SDK Runtime API: integration guide

As you read through the Privacy Sandbox on Android documentation, use the Developer Preview or Beta button to select the program version that you're working with, as instructions may vary.

To help you with integration planning, this guide provides a comprehensive view of the integration process, which may include features that are not yet implemented at the current stage of the Privacy Sandbox on Android Developer Preview. In these cases, timeline guidance is provided.

The chart below displays the updated development workflow for the SDK Runtime integration. Sections listed in the same column can be worked on in parallel; for example, Partner Engagement can be done concurrently with setting up your test environment.

Visual diagram of the SDK Runtime integration workflow.
Workflow for the SDK Runtime integration.

Pre-Requisites and Setup

Completing this pre-work section ensures that you have a good understanding of the SDK Runtime and will set you up for meaningful results when using the API in the ad tech ecosystem.

Familiarize with the API

Begin by reading the Design Proposal to familiarize yourself with the SDK Runtime, its capabilities, and restrictions.

Read the Developer Guide to learn how to incorporate the code and API calls that you will need for your use cases.

Please submit any feedback you have for the documentation, especially regarding the open questions.

Sign up to receive updates on the Privacy Sandbox on Android. This will help you stay current on new features that are introduced in future releases.

Setup and test the sample app

Once you are ready to begin your integration, download the latest Developer Preview in Android Studio by following the instructions listed here. This guide requires using the latest Canary version of Android Studio. You can run this version of Android Studio in parallel to other versions you use, so please let us know if this requirement does not work for you.

Fork and run the code in our sample app to familiarize yourself with installing the RE SDK called "example-sdk" and the client app called "client-app" on a device or emulator ensuring that an example ad will load.

Adapt existing SDK to the SDK Runtime

The goal of this section is to implement functionality, such as showing a banner ad, from the existing SDK in a runtime enabled SDK (RE SDK), and set up communication between the app and RE SDK.

  • Create or update the sdk-example and sdk-implementation to implement functionality in the RE SDK.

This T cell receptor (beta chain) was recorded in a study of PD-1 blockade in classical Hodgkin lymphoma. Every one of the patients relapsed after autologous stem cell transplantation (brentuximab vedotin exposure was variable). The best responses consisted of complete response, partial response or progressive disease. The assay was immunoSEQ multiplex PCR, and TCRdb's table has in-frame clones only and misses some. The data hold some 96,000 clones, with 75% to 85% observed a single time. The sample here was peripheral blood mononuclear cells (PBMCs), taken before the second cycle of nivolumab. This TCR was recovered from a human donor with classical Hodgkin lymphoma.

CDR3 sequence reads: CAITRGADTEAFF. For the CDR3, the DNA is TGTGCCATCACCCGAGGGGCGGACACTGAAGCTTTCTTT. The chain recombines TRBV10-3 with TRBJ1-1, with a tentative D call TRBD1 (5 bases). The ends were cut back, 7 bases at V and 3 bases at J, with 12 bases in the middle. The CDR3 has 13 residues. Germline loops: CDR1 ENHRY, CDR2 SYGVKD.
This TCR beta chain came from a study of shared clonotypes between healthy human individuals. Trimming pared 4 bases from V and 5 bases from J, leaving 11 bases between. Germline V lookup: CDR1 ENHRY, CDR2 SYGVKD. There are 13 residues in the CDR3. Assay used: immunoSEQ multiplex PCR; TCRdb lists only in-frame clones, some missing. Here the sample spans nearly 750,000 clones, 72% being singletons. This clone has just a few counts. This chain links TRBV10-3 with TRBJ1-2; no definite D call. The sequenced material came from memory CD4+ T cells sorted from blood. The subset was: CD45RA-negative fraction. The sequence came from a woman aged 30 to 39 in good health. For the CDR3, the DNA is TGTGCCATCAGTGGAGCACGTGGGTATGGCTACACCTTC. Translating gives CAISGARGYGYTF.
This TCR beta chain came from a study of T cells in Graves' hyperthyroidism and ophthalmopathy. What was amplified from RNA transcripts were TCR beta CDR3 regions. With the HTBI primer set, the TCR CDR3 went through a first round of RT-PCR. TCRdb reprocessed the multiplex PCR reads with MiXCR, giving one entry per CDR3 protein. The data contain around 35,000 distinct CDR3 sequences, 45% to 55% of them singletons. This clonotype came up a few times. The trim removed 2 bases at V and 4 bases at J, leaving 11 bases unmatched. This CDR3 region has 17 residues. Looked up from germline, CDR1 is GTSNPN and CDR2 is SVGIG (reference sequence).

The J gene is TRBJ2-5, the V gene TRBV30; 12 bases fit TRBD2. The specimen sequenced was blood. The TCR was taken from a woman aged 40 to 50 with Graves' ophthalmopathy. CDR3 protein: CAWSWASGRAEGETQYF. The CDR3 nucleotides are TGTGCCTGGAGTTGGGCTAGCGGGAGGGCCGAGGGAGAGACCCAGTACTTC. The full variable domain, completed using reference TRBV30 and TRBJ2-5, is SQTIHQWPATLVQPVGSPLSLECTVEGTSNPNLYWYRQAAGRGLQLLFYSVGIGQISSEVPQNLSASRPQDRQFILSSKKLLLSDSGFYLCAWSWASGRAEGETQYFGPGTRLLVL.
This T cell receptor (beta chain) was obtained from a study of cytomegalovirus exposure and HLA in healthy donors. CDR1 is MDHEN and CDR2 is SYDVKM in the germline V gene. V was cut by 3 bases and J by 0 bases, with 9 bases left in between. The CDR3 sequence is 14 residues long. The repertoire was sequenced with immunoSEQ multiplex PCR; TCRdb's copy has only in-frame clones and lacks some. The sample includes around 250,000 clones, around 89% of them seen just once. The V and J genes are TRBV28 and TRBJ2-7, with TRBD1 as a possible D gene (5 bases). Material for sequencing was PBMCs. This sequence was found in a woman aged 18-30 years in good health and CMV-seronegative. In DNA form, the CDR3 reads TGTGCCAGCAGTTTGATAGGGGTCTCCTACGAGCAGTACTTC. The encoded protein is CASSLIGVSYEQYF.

• Architecturally, consider adding the RE SDK as a dependency to the existing SDK, which acts as a wrapper. This allows the client app to continue calling the existing SDK, or the wrapper, directly. The wrapper SDK may route API calls based on different strategies outlined below.

Visual diagram of the System architecture after SDK Runtime integration.
System architecture after SDK Runtime integration.

For use cases requiring custom data, such as calling into the PPAPIs, an API definition will need to be created using IPC. Using the Android's IBinder and AIDL, create a communication protocol to send information to the runtime-enabled SDK for any required information or actions that are necessary. More information in the SDK Runtime developer guide here.

Route traffic to the Runtime Enabled SDK

Routing strategies for API calls

Depending on your use cases, it's recommended to route SDK calls through the existing SDK and the RE SDK code paths. This will help you implement A/B testing in the initial rollout. To ease app integration, this guide takes into account that the app will depend on the RE SDK and delegate to the existing SDK when appropriate. Consider the following strategies:

Route a percentage of SDK calls to the RE SDK

Only route a percentage of SDK calls to the RE SDK. Route the rest to the existing SDK code path. For example, consider this strategy for cases where you need to satisfy the SDK request once, such as displaying a banner ad.

  • Modify your existing SDK to route a percentage of requests to the RE SDK. For example, use a server-based dynamic configuration flag, such as Firebase Remote Config, to control the diversion criteria dynamically.
  • This essentially makes the existing SDK the only interface that the app interacts with and is in charge of routing SDK requests to the new RE SDK.
  • Your code should only redirect requests that can be handled by RE SDK. For example, verify that the ad format is supported by the SDK Runtime.
  • Follow these instructions to update your SDK code to interact with the RE SDK.

Pseudo code for routing logic:

void showAd(AdRequest request) {
  if (request.isBannerAd() && enableRuntimeSdkDiversion() == true) {
    // Call showAd() from the RE SDK
  } else {
    // Call showAd() using the existing SDK code path

Route all SDK calls to both the existing and RE SDKs

Route all SDK calls to both the existing SDK code path and the RE SDK code path, on supported devices. Consider this strategy for cases where you need to exercise both existing and new code paths for comparison purposes. For example, compare conversion reporting results.

  • Modify your code to route all SDK calls to both the existing SDK code path and the RE SDK code path. You should verify the functionality is supported by the SDK Runtime and that the RE SDK is loaded successfully.

Pseudo code for routing logic:

void reportAttribution(AdRequest request) {
  if (request.isFeatureSupported() && isSdkLoaded() == true) {
    // Call RE SDK

  // Call existing SDK code path

Closed beta for runtime-enabled SDK distribution

Google Play is offering a closed beta program for ads-related SDKs for developers who sign up for the Beta program and have performed local testing. If you are interested in taking part, sign up here.